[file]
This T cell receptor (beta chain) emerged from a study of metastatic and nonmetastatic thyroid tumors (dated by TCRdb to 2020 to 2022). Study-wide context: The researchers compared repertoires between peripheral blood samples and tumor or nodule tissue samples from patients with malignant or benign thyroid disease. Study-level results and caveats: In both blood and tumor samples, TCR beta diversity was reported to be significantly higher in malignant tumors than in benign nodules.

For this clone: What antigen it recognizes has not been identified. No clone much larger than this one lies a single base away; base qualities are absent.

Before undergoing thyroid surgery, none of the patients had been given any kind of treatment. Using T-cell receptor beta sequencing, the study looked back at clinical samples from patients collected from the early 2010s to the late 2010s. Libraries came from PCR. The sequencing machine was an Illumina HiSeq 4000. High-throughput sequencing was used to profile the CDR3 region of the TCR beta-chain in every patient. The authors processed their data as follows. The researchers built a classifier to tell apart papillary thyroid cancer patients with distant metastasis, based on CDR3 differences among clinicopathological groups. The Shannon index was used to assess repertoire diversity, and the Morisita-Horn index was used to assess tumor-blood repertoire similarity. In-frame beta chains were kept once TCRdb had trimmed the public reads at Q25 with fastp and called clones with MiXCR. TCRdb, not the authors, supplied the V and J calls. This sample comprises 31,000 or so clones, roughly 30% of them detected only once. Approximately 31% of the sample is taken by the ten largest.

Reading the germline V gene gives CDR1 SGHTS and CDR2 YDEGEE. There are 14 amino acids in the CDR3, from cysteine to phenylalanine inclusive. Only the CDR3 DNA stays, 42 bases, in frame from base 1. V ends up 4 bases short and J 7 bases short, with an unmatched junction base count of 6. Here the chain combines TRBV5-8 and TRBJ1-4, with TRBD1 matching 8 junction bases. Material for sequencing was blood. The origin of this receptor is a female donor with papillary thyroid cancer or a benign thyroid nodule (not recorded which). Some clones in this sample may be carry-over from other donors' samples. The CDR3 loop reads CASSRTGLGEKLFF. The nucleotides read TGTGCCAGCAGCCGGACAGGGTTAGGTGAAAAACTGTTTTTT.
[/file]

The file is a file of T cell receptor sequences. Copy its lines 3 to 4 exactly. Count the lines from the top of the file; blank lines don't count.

Before undergoing thyroid surgery, none of the patients had been given any kind of treatment. Using T-cell receptor beta sequencing, the study looked back at clinical samples from patients collected from the early 2010s to the late 2010s. Libraries came from PCR. The sequencing machine was an Illumina HiSeq 4000. High-throughput sequencing was used to profile the CDR3 region of the TCR beta-chain in every patient. The authors processed their data as follows. The researchers built a classifier to tell apart papillary thyroid cancer patients with distant metastasis, based on CDR3 differences among clinicopathological groups. The Shannon index was used to assess repertoire diversity, and the Morisita-Horn index was used to assess tumor-blood repertoire similarity. In-frame beta chains were kept once TCRdb had trimmed the public reads at Q25 with fastp and called clones with MiXCR. TCRdb, not the authors, supplied the V and J calls. This sample comprises 31,000 or so clones, roughly 30% of them detected only once. Approximately 31% of the sample is taken by the ten largest.

Reading the germline V gene gives CDR1 SGHTS and CDR2 YDEGEE. There are 14 amino acids in the CDR3, from cysteine to phenylalanine inclusive. Only the CDR3 DNA stays, 42 bases, in frame from base 1. V ends up 4 bases short and J 7 bases short, with an unmatched junction base count of 6. Here the chain combines TRBV5-8 and TRBJ1-4, with TRBD1 matching 8 junction bases. Material for sequencing was blood. The origin of this receptor is a female donor with papillary thyroid cancer or a benign thyroid nodule (not recorded which). Some clones in this sample may be carry-over from other donors' samples. The CDR3 loop reads CASSRTGLGEKLFF. The nucleotides read TGTGCCAGCAGCCGGACAGGGTTAGGTGAAAAACTGTTTTTT.